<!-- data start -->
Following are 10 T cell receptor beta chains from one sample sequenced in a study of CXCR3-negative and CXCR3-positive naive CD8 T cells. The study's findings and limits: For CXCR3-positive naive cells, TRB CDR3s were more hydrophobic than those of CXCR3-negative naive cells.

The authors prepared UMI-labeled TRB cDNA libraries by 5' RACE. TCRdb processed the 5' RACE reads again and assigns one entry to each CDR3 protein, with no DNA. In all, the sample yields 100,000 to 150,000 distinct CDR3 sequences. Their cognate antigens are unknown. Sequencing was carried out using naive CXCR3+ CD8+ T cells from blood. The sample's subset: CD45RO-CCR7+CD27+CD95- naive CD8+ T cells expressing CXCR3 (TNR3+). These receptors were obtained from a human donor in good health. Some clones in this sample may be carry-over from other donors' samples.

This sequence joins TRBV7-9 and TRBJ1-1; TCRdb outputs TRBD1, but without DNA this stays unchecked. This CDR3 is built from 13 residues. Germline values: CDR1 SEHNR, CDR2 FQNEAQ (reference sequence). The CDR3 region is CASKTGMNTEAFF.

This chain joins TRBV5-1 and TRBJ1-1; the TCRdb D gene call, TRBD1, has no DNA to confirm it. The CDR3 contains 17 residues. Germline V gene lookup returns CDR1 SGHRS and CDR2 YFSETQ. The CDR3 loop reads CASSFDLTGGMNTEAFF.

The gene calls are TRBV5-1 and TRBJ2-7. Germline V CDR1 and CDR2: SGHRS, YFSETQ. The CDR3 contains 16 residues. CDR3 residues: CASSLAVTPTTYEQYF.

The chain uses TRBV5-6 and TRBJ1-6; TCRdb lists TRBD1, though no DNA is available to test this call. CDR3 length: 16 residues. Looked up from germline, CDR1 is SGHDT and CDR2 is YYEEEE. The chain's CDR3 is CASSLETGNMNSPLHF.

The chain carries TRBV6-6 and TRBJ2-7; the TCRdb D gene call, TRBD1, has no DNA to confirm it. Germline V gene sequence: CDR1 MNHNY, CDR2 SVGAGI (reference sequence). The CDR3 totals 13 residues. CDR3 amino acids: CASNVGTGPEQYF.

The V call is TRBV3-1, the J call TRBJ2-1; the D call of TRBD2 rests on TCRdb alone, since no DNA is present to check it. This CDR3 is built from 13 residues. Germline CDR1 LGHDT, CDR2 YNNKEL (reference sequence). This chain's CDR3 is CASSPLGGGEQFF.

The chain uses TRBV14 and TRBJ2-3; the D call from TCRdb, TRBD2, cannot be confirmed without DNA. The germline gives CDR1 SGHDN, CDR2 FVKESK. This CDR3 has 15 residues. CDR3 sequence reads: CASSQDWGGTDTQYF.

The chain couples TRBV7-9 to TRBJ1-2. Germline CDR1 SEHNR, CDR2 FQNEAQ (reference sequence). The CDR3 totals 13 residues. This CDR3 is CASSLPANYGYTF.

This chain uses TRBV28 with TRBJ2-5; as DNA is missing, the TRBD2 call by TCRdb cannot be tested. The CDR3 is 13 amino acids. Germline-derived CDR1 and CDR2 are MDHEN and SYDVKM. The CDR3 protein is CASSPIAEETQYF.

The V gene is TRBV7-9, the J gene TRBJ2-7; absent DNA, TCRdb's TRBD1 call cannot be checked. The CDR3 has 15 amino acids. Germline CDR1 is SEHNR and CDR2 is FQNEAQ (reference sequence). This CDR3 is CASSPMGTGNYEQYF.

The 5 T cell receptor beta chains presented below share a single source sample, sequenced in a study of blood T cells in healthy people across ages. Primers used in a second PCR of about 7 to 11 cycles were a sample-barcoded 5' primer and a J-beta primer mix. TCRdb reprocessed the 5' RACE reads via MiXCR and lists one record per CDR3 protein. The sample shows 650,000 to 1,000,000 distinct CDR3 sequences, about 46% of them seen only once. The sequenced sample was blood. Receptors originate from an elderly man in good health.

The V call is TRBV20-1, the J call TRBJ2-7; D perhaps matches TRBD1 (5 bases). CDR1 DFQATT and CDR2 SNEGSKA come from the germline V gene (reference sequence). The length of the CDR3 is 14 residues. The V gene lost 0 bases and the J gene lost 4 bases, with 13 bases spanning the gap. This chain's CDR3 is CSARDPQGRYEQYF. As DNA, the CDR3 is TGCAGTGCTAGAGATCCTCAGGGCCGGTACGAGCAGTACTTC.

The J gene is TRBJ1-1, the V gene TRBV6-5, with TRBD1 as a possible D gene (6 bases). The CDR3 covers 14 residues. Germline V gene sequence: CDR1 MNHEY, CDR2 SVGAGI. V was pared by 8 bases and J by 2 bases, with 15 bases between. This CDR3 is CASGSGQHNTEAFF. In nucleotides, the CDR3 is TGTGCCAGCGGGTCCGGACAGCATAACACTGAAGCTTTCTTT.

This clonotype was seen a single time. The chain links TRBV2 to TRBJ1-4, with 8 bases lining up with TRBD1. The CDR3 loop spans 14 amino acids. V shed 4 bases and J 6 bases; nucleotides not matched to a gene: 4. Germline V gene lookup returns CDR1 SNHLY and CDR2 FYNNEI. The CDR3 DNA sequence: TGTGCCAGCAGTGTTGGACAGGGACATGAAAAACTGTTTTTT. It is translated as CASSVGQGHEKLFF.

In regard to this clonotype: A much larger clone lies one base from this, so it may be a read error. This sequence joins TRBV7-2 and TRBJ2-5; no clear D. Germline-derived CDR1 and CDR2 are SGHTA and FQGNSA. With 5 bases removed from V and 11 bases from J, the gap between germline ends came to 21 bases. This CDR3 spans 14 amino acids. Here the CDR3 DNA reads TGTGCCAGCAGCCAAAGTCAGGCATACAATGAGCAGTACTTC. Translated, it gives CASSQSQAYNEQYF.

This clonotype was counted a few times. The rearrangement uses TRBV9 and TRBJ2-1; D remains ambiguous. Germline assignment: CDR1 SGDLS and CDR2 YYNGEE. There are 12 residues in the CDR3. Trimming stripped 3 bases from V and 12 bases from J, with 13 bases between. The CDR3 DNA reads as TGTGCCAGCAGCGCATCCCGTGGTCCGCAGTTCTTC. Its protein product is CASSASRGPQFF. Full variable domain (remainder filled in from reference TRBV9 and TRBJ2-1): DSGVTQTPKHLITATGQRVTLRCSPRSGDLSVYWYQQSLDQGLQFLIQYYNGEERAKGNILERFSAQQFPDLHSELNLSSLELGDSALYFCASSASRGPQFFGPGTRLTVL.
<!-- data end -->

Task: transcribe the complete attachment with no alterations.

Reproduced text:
Following are 10 T cell receptor beta chains from one sample sequenced in a study of CXCR3-negative and CXCR3-positive naive CD8 T cells. The study's findings and limits: For CXCR3-positive naive cells, TRB CDR3s were more hydrophobic than those of CXCR3-negative naive cells.

The authors prepared UMI-labeled TRB cDNA libraries by 5' RACE. TCRdb processed the 5' RACE reads again and assigns one entry to each CDR3 protein, with no DNA. In all, the sample yields 100,000 to 150,000 distinct CDR3 sequences. Their cognate antigens are unknown. Sequencing was carried out using naive CXCR3+ CD8+ T cells from blood. The sample's subset: CD45RO-CCR7+CD27+CD95- naive CD8+ T cells expressing CXCR3 (TNR3+). These receptors were obtained from a human donor in good health. Some clones in this sample may be carry-over from other donors' samples.

This sequence joins TRBV7-9 and TRBJ1-1; TCRdb outputs TRBD1, but without DNA this stays unchecked. This CDR3 is built from 13 residues. Germline values: CDR1 SEHNR, CDR2 FQNEAQ (reference sequence). The CDR3 region is CASKTGMNTEAFF.

This chain joins TRBV5-1 and TRBJ1-1; the TCRdb D gene call, TRBD1, has no DNA to confirm it. The CDR3 contains 17 residues. Germline V gene lookup returns CDR1 SGHRS and CDR2 YFSETQ. The CDR3 loop reads CASSFDLTGGMNTEAFF.

The gene calls are TRBV5-1 and TRBJ2-7. Germline V CDR1 and CDR2: SGHRS, YFSETQ. The CDR3 contains 16 residues. CDR3 residues: CASSLAVTPTTYEQYF.

The chain uses TRBV5-6 and TRBJ1-6; TCRdb lists TRBD1, though no DNA is available to test this call. CDR3 length: 16 residues. Looked up from germline, CDR1 is SGHDT and CDR2 is YYEEEE. The chain's CDR3 is CASSLETGNMNSPLHF.

The chain carries TRBV6-6 and TRBJ2-7; the TCRdb D gene call, TRBD1, has no DNA to confirm it. Germline V gene sequence: CDR1 MNHNY, CDR2 SVGAGI (reference sequence). The CDR3 totals 13 residues. CDR3 amino acids: CASNVGTGPEQYF.

The V call is TRBV3-1, the J call TRBJ2-1; the D call of TRBD2 rests on TCRdb alone, since no DNA is present to check it. This CDR3 is built from 13 residues. Germline CDR1 LGHDT, CDR2 YNNKEL (reference sequence). This chain's CDR3 is CASSPLGGGEQFF.

The chain uses TRBV14 and TRBJ2-3; the D call from TCRdb, TRBD2, cannot be confirmed without DNA. The germline gives CDR1 SGHDN, CDR2 FVKESK. This CDR3 has 15 residues. CDR3 sequence reads: CASSQDWGGTDTQYF.

The chain couples TRBV7-9 to TRBJ1-2. Germline CDR1 SEHNR, CDR2 FQNEAQ (reference sequence). The CDR3 totals 13 residues. This CDR3 is CASSLPANYGYTF.

This chain uses TRBV28 with TRBJ2-5; as DNA is missing, the TRBD2 call by TCRdb cannot be tested. The CDR3 is 13 amino acids. Germline-derived CDR1 and CDR2 are MDHEN and SYDVKM. The CDR3 protein is CASSPIAEETQYF.

The V gene is TRBV7-9, the J gene TRBJ2-7; absent DNA, TCRdb's TRBD1 call cannot be checked. The CDR3 has 15 amino acids. Germline CDR1 is SEHNR and CDR2 is FQNEAQ (reference sequence). This CDR3 is CASSPMGTGNYEQYF.

The 5 T cell receptor beta chains presented below share a single source sample, sequenced in a study of blood T cells in healthy people across ages. Primers used in a second PCR of about 7 to 11 cycles were a sample-barcoded 5' primer and a J-beta primer mix. TCRdb reprocessed the 5' RACE reads via MiXCR and lists one record per CDR3 protein. The sample shows 650,000 to 1,000,000 distinct CDR3 sequences, about 46% of them seen only once. The sequenced sample was blood. Receptors originate from an elderly man in good health.

The V call is TRBV20-1, the J call TRBJ2-7; D perhaps matches TRBD1 (5 bases). CDR1 DFQATT and CDR2 SNEGSKA come from the germline V gene (reference sequence). The length of the CDR3 is 14 residues. The V gene lost 0 bases and the J gene lost 4 bases, with 13 bases spanning the gap. This chain's CDR3 is CSARDPQGRYEQYF. As DNA, the CDR3 is TGCAGTGCTAGAGATCCTCAGGGCCGGTACGAGCAGTACTTC.

The J gene is TRBJ1-1, the V gene TRBV6-5, with TRBD1 as a possible D gene (6 bases). The CDR3 covers 14 residues. Germline V gene sequence: CDR1 MNHEY, CDR2 SVGAGI. V was pared by 8 bases and J by 2 bases, with 15 bases between. This CDR3 is CASGSGQHNTEAFF. In nucleotides, the CDR3 is TGTGCCAGCGGGTCCGGACAGCATAACACTGAAGCTTTCTTT.

This clonotype was seen a single time. The chain links TRBV2 to TRBJ1-4, with 8 bases lining up with TRBD1. The CDR3 loop spans 14 amino acids. V shed 4 bases and J 6 bases; nucleotides not matched to a gene: 4. Germline V gene lookup returns CDR1 SNHLY and CDR2 FYNNEI. The CDR3 DNA sequence: TGTGCCAGCAGTGTTGGACAGGGACATGAAAAACTGTTTTTT. It is translated as CASSVGQGHEKLFF.

In regard to this clonotype: A much larger clone lies one base from this, so it may be a read error. This sequence joins TRBV7-2 and TRBJ2-5; no clear D. Germline-derived CDR1 and CDR2 are SGHTA and FQGNSA. With 5 bases removed from V and 11 bases from J, the gap between germline ends came to 21 bases. This CDR3 spans 14 amino acids. Here the CDR3 DNA reads TGTGCCAGCAGCCAAAGTCAGGCATACAATGAGCAGTACTTC. Translated, it gives CASSQSQAYNEQYF.

This clonotype was counted a few times. The rearrangement uses TRBV9 and TRBJ2-1; D remains ambiguous. Germline assignment: CDR1 SGDLS and CDR2 YYNGEE. There are 12 residues in the CDR3. Trimming stripped 3 bases from V and 12 bases from J, with 13 bases between. The CDR3 DNA reads as TGTGCCAGCAGCGCATCCCGTGGTCCGCAGTTCTTC. Its protein product is CASSASRGPQFF. Full variable domain (remainder filled in from reference TRBV9 and TRBJ2-1): DSGVTQTPKHLITATGQRVTLRCSPRSGDLSVYWYQQSLDQGLQFLIQYYNGEERAKGNILERFSAQQFPDLHSELNLSSLELGDSALYFCASSASRGPQFFGPGTRLTVL.